Without Calculations

It was Erev Pesach when Og, the giant who had clung to the teivah and survived the Mabul, came to inform Avraham Avinu that his nephew Lot was a captive and in grave danger.

Our ancestor promptly set out — according to one view quoted by Rashi, accompanied only by his servant Eliezer — to rescue his nephew. The two battled four mighty kings who, according to Chazal, commanded a massive army of 800,000 well-armed men.

The result was a miracle we remember and recount at the end of the Seder night: Avraham Avinu defeated the four kings and their massive army, and rescued Lot along with a number of the other captives, including the king of Sodom.

But why did he take such a risk on behalf of a nephew who, when parting with his uncle, declared, “I want neither Avram nor his G-d”? Why did he put himself into danger for a relative who had brought this misfortune on himself by choosing to move to Sodom, a city that embodied evil and cruelty, whose residents lived a life that was the polar opposite of everything Avraham Avinu stood for?

One explanation is that Avraham Avinu felt that were he not to come to the assistance of Lot, the latter would blame his uncle for the predicament he found himself in. He had previously lived alongside Avraham Avinu. It was only after Avraham Avinu made it clear that the two would have to part ways that he chose to move to what presumably was the most unsavory neighborhood on earth. If Avraham would have allowed him to stay put, Lot could have claimed, he never would have moved to Sodom and then been taken captive.

Such a claim against the man who was single-handedly educating the world about the truth of Hashem would have constituted chillul Shem Shamayim, something Avraham was determined to avoid at all costs (based on Ramban).

In theory, Avraham Avinu could have made a very similar argument about Hakadosh Baruch Hu. He could have claimed that if only Hashem would not have instructed him to leave his father’s home, both Avraham Avinu and Lot would have remained behind in Charan; Lot would not have moved to Sodom, and Avraham Avinu would not have had to go to war to save him.

Accordingly, one could claim that Hashem’s decision to save Avraham Avinu miraculously was not an act of infinite kindness, but done out of concern for His Own Holy Name.

But Avraham Avinu was different from Lot. Lot was accustomed to complaining, and there was ample reason to expect that he would blame Avraham for his predicament and thus cause a chillul Hashem.

But Avraham Avinu — as proved by ten mighty tests he faced and overcame — accepted whatever Hashem sent his way with complete emunah. He never asked questions or complained, and therefore there was no reason to think that he would in this case either.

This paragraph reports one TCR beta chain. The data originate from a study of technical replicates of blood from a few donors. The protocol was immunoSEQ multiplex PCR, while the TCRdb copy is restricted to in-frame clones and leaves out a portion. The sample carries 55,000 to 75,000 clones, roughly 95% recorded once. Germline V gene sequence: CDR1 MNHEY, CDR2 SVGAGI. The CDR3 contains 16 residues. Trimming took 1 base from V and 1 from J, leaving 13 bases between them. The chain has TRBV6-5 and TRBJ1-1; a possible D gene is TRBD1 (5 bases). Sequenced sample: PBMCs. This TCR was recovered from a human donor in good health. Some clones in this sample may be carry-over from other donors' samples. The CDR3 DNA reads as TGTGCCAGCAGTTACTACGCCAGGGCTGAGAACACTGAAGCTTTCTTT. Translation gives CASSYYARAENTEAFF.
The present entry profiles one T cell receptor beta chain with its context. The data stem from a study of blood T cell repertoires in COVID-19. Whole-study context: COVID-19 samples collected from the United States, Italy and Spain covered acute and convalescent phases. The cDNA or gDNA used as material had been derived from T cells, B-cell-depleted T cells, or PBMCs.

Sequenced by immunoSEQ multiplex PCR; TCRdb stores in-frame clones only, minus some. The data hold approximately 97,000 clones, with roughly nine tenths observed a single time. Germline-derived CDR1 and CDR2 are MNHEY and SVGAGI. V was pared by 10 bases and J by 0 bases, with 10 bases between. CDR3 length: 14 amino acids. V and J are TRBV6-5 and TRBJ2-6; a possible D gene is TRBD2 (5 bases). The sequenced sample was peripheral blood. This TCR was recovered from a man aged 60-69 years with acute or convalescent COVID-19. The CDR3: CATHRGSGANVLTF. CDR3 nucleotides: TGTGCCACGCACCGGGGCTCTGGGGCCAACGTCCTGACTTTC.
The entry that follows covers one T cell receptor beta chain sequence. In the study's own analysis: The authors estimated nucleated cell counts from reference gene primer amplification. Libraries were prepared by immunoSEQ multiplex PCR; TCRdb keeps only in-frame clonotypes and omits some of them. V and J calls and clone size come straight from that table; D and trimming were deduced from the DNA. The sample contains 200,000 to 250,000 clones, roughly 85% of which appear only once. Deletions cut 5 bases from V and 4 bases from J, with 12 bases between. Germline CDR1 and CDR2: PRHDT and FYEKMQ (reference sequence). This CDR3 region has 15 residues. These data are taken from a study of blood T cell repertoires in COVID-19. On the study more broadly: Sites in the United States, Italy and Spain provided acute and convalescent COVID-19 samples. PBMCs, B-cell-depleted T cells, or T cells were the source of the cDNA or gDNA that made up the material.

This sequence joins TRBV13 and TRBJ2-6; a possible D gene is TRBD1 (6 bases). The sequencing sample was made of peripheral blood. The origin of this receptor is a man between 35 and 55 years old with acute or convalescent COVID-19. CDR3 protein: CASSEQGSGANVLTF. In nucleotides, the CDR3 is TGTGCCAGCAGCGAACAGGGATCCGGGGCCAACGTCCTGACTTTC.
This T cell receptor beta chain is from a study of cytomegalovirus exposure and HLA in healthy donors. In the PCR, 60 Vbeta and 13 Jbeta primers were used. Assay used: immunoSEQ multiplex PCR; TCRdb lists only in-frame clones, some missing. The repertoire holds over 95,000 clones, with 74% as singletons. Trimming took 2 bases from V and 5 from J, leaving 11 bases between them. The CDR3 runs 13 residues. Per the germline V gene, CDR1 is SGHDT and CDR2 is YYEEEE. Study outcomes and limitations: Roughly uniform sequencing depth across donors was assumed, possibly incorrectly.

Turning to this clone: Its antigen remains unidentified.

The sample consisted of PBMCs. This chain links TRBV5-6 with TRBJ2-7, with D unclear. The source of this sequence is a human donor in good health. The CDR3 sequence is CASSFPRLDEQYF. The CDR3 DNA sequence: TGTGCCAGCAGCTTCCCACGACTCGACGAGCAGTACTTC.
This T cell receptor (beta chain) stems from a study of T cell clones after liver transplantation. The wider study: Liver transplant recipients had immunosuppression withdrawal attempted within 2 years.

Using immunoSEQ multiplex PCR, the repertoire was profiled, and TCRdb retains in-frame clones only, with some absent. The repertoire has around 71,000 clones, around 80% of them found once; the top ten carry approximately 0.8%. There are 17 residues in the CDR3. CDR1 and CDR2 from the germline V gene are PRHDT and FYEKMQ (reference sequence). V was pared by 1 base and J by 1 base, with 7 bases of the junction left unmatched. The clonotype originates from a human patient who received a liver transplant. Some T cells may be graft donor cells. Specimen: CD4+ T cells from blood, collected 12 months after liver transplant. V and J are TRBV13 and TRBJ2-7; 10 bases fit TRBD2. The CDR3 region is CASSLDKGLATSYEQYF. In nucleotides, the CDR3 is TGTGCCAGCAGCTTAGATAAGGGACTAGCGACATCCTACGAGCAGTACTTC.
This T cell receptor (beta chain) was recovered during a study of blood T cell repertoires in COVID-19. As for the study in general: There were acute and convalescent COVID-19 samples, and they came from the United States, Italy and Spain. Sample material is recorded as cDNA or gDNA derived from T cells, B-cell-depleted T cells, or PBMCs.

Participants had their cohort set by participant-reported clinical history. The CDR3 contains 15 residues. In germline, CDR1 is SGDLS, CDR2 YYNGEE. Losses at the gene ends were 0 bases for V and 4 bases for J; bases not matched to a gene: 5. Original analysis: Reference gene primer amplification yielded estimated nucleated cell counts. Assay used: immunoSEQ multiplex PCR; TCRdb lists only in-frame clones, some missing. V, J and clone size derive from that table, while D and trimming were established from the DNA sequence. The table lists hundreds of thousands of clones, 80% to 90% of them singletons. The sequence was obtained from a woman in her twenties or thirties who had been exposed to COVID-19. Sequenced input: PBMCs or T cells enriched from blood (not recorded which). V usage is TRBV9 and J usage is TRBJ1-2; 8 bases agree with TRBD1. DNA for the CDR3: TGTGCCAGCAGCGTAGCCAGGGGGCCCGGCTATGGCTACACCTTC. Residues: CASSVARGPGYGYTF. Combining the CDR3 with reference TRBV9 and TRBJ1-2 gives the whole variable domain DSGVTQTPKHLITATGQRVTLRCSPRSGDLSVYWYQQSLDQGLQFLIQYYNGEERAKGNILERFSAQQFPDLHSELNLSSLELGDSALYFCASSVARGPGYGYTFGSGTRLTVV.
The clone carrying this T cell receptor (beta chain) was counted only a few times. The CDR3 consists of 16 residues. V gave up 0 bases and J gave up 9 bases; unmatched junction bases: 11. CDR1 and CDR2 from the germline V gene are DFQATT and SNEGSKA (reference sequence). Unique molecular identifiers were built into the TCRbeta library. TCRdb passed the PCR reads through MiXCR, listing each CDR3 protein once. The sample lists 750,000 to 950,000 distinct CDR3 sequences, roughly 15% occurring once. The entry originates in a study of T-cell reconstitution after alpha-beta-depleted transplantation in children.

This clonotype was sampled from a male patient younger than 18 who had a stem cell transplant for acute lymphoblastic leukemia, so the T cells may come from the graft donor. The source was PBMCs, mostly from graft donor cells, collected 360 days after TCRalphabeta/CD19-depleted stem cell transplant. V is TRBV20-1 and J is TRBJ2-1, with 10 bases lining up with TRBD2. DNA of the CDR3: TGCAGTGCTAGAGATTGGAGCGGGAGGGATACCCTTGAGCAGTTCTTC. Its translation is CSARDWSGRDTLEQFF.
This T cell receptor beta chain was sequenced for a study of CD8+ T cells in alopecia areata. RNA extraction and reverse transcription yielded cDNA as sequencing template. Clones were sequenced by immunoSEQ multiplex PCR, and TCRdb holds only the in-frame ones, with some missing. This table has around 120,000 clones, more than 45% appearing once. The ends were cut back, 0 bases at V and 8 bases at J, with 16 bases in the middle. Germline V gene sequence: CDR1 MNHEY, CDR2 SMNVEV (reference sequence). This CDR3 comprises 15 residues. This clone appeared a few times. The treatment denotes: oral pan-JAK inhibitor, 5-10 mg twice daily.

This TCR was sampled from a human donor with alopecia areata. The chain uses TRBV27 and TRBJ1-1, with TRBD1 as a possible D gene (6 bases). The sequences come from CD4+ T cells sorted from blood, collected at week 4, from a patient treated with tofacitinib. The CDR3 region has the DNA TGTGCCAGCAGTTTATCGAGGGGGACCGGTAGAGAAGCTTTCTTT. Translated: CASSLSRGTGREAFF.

With this concept the Chasam Sofer homiletically explains the passuk in our parashah, v’he’emin baShem, vayachsheveha lo litzdakah, as “he trusted in Hashem, and reckoned all that Hashem did for him as tzedakah.” It was because of his perfect emunah that Avraham Avinu considered it all to be the kindness of Hashem.

* * *

The Skulener Rebbe, zy”a, offers another, very pertinent explanation to this passuk.

In virtually every facet of our lives, emunah must be our guide. In every situation we face, every obstacle that we encounter, every crisis that engulfs us, we are required to accept Hashem’s Will with equanimity. We must fortify ourselves with emunah that all that Hashem does is for the good, and strengthen our bitachon in regard to the future that awaits us.

But this is in regard to our own lives.

When a poor man knocks on our door and pleads for a donation, we should never send him away empty-handed with the assurance that “Hashem will help.”

Yes, his help will come from Hashem, but right now you are the messenger.

V’he’emin baShem — every aspect of the life of Avraham Avinu was lived with pure and unadulterated emunah pshutah. Even when faced with the gravest nisayonos possible, he never made any calculations, but relied wholly on Hashem. The only time when va’yachsheveha lo, he allowed his thoughts to proceed in that direction, was litzedakah, when giving tzedakah or otherwise helping another human being. Then he did think on his own, so he could be a messenger of Hashem.

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